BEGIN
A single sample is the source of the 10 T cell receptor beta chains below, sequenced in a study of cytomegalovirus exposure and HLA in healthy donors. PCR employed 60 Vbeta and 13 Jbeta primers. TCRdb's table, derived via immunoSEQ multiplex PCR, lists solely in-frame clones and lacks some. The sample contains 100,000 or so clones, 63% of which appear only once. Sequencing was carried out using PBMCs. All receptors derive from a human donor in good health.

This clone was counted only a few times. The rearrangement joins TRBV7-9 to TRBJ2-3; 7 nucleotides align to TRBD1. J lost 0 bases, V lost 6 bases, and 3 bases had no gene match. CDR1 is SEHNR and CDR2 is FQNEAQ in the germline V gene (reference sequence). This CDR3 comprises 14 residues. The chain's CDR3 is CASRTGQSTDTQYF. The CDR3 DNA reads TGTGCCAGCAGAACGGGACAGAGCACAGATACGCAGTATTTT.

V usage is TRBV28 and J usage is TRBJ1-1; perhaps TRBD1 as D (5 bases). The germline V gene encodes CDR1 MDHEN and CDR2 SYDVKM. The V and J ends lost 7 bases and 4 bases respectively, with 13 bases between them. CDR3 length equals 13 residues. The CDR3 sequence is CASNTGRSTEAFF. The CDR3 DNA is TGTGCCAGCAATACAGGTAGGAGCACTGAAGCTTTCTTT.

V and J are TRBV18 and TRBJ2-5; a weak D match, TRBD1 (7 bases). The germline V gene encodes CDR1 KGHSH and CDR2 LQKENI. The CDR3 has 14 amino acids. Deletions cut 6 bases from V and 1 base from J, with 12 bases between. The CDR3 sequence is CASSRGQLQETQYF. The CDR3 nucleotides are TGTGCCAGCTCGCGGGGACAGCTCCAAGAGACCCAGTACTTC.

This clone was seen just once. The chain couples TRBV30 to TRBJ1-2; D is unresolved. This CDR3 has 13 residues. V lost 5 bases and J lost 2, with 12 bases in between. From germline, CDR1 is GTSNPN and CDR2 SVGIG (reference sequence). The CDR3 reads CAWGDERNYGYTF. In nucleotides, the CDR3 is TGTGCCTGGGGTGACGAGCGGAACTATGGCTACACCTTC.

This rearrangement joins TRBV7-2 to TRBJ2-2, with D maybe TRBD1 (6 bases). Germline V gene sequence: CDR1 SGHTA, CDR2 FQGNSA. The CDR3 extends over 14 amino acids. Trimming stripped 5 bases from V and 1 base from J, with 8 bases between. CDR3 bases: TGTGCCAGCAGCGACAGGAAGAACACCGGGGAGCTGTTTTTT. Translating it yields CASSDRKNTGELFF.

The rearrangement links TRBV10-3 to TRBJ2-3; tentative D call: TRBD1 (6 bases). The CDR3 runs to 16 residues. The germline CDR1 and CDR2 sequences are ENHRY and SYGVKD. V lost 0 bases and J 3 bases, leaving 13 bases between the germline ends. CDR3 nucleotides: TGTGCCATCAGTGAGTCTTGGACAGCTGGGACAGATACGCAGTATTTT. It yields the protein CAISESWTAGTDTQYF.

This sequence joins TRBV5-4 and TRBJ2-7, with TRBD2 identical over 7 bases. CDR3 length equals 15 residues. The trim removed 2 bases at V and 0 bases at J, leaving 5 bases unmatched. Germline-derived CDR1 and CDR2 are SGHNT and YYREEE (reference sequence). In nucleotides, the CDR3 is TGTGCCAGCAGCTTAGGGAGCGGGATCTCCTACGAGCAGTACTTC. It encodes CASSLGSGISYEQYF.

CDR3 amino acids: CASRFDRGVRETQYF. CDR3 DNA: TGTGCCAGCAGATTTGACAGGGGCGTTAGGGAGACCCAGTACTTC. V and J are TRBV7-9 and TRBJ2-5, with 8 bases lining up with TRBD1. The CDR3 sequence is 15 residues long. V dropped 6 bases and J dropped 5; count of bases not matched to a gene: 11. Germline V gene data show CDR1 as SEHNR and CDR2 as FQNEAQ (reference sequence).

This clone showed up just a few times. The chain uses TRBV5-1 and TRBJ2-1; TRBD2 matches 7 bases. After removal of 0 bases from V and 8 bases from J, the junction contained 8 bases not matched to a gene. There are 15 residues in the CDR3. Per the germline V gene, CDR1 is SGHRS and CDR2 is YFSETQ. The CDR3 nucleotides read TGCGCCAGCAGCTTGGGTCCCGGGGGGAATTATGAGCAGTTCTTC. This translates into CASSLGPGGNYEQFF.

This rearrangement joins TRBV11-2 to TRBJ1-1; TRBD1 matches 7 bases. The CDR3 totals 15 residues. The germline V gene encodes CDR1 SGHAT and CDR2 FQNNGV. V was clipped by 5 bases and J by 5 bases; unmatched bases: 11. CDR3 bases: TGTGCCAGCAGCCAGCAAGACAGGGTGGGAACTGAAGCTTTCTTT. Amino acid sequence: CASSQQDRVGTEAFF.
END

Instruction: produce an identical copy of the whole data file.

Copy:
A single sample is the source of the 10 T cell receptor beta chains below, sequenced in a study of cytomegalovirus exposure and HLA in healthy donors. PCR employed 60 Vbeta and 13 Jbeta primers. TCRdb's table, derived via immunoSEQ multiplex PCR, lists solely in-frame clones and lacks some. The sample contains 100,000 or so clones, 63% of which appear only once. Sequencing was carried out using PBMCs. All receptors derive from a human donor in good health.

This clone was counted only a few times. The rearrangement joins TRBV7-9 to TRBJ2-3; 7 nucleotides align to TRBD1. J lost 0 bases, V lost 6 bases, and 3 bases had no gene match. CDR1 is SEHNR and CDR2 is FQNEAQ in the germline V gene (reference sequence). This CDR3 comprises 14 residues. The chain's CDR3 is CASRTGQSTDTQYF. The CDR3 DNA reads TGTGCCAGCAGAACGGGACAGAGCACAGATACGCAGTATTTT.

V usage is TRBV28 and J usage is TRBJ1-1; perhaps TRBD1 as D (5 bases). The germline V gene encodes CDR1 MDHEN and CDR2 SYDVKM. The V and J ends lost 7 bases and 4 bases respectively, with 13 bases between them. CDR3 length equals 13 residues. The CDR3 sequence is CASNTGRSTEAFF. The CDR3 DNA is TGTGCCAGCAATACAGGTAGGAGCACTGAAGCTTTCTTT.

V and J are TRBV18 and TRBJ2-5; a weak D match, TRBD1 (7 bases). The germline V gene encodes CDR1 KGHSH and CDR2 LQKENI. The CDR3 has 14 amino acids. Deletions cut 6 bases from V and 1 base from J, with 12 bases between. The CDR3 sequence is CASSRGQLQETQYF. The CDR3 nucleotides are TGTGCCAGCTCGCGGGGACAGCTCCAAGAGACCCAGTACTTC.

This clone was seen just once. The chain couples TRBV30 to TRBJ1-2; D is unresolved. This CDR3 has 13 residues. V lost 5 bases and J lost 2, with 12 bases in between. From germline, CDR1 is GTSNPN and CDR2 SVGIG (reference sequence). The CDR3 reads CAWGDERNYGYTF. In nucleotides, the CDR3 is TGTGCCTGGGGTGACGAGCGGAACTATGGCTACACCTTC.

This rearrangement joins TRBV7-2 to TRBJ2-2, with D maybe TRBD1 (6 bases). Germline V gene sequence: CDR1 SGHTA, CDR2 FQGNSA. The CDR3 extends over 14 amino acids. Trimming stripped 5 bases from V and 1 base from J, with 8 bases between. CDR3 bases: TGTGCCAGCAGCGACAGGAAGAACACCGGGGAGCTGTTTTTT. Translating it yields CASSDRKNTGELFF.

The rearrangement links TRBV10-3 to TRBJ2-3; tentative D call: TRBD1 (6 bases). The CDR3 runs to 16 residues. The germline CDR1 and CDR2 sequences are ENHRY and SYGVKD. V lost 0 bases and J 3 bases, leaving 13 bases between the germline ends. CDR3 nucleotides: TGTGCCATCAGTGAGTCTTGGACAGCTGGGACAGATACGCAGTATTTT. It yields the protein CAISESWTAGTDTQYF.

This sequence joins TRBV5-4 and TRBJ2-7, with TRBD2 identical over 7 bases. CDR3 length equals 15 residues. The trim removed 2 bases at V and 0 bases at J, leaving 5 bases unmatched. Germline-derived CDR1 and CDR2 are SGHNT and YYREEE (reference sequence). In nucleotides, the CDR3 is TGTGCCAGCAGCTTAGGGAGCGGGATCTCCTACGAGCAGTACTTC. It encodes CASSLGSGISYEQYF.

CDR3 amino acids: CASRFDRGVRETQYF. CDR3 DNA: TGTGCCAGCAGATTTGACAGGGGCGTTAGGGAGACCCAGTACTTC. V and J are TRBV7-9 and TRBJ2-5, with 8 bases lining up with TRBD1. The CDR3 sequence is 15 residues long. V dropped 6 bases and J dropped 5; count of bases not matched to a gene: 11. Germline V gene data show CDR1 as SEHNR and CDR2 as FQNEAQ (reference sequence).

This clone showed up just a few times. The chain uses TRBV5-1 and TRBJ2-1; TRBD2 matches 7 bases. After removal of 0 bases from V and 8 bases from J, the junction contained 8 bases not matched to a gene. There are 15 residues in the CDR3. Per the germline V gene, CDR1 is SGHRS and CDR2 is YFSETQ. The CDR3 nucleotides read TGCGCCAGCAGCTTGGGTCCCGGGGGGAATTATGAGCAGTTCTTC. This translates into CASSLGPGGNYEQFF.

This rearrangement joins TRBV11-2 to TRBJ1-1; TRBD1 matches 7 bases. The CDR3 totals 15 residues. The germline V gene encodes CDR1 SGHAT and CDR2 FQNNGV. V was clipped by 5 bases and J by 5 bases; unmatched bases: 11. CDR3 bases: TGTGCCAGCAGCCAGCAAGACAGGGTGGGAACTGAAGCTTTCTTT. Amino acid sequence: CASSQQDRVGTEAFF.